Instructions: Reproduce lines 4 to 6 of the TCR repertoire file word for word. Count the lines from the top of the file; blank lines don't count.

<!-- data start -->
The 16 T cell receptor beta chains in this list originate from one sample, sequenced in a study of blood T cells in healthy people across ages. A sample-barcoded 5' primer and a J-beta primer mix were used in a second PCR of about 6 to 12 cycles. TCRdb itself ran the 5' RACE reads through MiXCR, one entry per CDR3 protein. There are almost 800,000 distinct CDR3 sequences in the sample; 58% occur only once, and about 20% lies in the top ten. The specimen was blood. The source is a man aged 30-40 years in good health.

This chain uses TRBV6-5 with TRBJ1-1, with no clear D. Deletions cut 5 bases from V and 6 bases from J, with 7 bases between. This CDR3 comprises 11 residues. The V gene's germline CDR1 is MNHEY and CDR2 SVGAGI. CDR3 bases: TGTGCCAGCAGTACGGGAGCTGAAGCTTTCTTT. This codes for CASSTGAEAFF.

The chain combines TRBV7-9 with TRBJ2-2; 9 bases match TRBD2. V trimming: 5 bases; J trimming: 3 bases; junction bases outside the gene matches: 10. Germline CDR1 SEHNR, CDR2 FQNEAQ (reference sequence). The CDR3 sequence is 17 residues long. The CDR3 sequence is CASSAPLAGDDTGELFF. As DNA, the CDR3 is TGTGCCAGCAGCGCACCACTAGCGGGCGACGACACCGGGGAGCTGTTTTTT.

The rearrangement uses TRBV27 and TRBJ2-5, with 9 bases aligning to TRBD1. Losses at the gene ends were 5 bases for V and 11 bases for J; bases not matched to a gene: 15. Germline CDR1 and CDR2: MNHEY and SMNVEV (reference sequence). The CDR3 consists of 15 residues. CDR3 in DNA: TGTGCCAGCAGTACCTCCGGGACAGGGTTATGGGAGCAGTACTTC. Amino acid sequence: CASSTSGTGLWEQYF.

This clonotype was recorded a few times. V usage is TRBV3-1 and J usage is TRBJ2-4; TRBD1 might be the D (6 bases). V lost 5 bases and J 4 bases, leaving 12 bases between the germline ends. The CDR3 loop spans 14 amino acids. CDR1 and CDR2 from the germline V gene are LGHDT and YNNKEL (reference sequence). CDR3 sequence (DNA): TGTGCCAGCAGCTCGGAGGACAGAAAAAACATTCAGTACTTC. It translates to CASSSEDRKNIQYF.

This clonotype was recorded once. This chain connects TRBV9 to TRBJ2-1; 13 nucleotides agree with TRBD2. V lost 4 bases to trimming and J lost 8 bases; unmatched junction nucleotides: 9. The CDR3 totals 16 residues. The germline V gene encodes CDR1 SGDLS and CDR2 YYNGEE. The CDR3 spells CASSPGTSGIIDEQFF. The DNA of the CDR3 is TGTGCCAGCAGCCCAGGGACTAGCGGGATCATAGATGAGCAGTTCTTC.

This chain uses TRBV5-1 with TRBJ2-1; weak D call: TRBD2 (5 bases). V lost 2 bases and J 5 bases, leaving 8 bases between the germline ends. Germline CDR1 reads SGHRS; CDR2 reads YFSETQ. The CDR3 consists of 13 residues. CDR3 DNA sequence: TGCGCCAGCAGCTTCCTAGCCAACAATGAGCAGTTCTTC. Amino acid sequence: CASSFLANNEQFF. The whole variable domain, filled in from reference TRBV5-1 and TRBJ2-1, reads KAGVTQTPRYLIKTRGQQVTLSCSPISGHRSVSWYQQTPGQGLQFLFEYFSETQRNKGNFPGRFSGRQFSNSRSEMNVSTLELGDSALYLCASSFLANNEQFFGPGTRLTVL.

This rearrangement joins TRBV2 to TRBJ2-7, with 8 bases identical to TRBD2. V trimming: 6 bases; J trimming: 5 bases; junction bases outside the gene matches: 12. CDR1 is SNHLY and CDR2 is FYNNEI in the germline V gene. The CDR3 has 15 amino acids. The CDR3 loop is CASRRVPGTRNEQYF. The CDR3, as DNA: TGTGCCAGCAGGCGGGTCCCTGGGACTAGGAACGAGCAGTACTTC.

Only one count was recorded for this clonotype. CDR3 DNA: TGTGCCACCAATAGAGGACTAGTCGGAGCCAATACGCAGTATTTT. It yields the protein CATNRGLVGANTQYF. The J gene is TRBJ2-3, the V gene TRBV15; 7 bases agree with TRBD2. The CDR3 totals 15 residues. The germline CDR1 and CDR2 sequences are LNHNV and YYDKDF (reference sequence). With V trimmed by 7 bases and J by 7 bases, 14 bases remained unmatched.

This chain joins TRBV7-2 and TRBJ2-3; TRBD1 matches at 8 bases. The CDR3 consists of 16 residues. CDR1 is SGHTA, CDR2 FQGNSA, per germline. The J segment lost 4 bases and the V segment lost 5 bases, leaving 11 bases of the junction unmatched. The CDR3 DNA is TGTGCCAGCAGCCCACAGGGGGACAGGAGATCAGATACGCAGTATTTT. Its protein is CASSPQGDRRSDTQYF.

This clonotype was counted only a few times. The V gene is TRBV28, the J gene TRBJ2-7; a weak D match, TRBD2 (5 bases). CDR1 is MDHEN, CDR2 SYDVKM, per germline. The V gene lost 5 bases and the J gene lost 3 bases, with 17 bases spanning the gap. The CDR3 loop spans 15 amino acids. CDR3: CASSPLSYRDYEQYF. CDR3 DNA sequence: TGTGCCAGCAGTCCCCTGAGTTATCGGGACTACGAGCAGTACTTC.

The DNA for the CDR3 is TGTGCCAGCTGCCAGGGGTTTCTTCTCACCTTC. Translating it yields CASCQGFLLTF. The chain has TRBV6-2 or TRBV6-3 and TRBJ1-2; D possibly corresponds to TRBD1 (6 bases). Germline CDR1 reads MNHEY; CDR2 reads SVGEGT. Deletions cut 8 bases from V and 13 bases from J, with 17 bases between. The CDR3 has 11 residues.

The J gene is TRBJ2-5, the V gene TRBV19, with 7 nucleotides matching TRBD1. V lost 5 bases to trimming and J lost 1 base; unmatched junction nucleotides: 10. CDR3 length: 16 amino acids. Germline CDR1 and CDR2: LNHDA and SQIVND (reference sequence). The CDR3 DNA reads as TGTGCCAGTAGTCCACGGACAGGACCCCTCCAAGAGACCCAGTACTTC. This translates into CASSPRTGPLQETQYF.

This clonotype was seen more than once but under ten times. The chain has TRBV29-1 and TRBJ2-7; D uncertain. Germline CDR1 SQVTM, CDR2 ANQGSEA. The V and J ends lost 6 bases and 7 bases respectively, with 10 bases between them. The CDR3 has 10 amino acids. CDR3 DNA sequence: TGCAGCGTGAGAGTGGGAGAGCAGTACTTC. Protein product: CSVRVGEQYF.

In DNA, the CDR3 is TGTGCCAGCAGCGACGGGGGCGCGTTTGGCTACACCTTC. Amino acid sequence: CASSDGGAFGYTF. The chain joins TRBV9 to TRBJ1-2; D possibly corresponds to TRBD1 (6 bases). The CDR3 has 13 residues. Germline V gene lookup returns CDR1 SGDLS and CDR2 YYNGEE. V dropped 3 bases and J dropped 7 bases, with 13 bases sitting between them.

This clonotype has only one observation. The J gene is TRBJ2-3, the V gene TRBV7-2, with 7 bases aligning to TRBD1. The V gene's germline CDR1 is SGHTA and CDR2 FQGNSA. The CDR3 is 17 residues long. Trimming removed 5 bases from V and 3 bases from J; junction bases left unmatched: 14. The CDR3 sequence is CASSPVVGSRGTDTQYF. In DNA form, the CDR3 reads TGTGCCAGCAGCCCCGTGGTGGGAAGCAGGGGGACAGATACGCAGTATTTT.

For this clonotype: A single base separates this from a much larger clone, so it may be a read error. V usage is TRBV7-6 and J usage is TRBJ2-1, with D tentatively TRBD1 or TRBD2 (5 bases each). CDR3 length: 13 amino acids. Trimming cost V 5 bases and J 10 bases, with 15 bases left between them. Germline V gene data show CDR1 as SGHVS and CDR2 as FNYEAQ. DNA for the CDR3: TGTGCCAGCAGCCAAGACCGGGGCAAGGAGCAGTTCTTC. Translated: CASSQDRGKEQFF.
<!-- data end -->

The rearrangement uses TRBV27 and TRBJ2-5, with 9 bases aligning to TRBD1. Losses at the gene ends were 5 bases for V and 11 bases for J; bases not matched to a gene: 15. Germline CDR1 and CDR2: MNHEY and SMNVEV (reference sequence). The CDR3 consists of 15 residues. CDR3 in DNA: TGTGCCAGCAGTACCTCCGGGACAGGGTTATGGGAGCAGTACTTC. Amino acid sequence: CASSTSGTGLWEQYF.

This clonotype was recorded a few times. V usage is TRBV3-1 and J usage is TRBJ2-4; TRBD1 might be the D (6 bases). V lost 5 bases and J 4 bases, leaving 12 bases between the germline ends. The CDR3 loop spans 14 amino acids. CDR1 and CDR2 from the germline V gene are LGHDT and YNNKEL (reference sequence). CDR3 sequence (DNA): TGTGCCAGCAGCTCGGAGGACAGAAAAAACATTCAGTACTTC. It translates to CASSSEDRKNIQYF.

This clonotype was recorded once. This chain connects TRBV9 to TRBJ2-1; 13 nucleotides agree with TRBD2. V lost 4 bases to trimming and J lost 8 bases; unmatched junction nucleotides: 9. The CDR3 totals 16 residues. The germline V gene encodes CDR1 SGDLS and CDR2 YYNGEE. The CDR3 spells CASSPGTSGIIDEQFF. The DNA of the CDR3 is TGTGCCAGCAGCCCAGGGACTAGCGGGATCATAGATGAGCAGTTCTTC.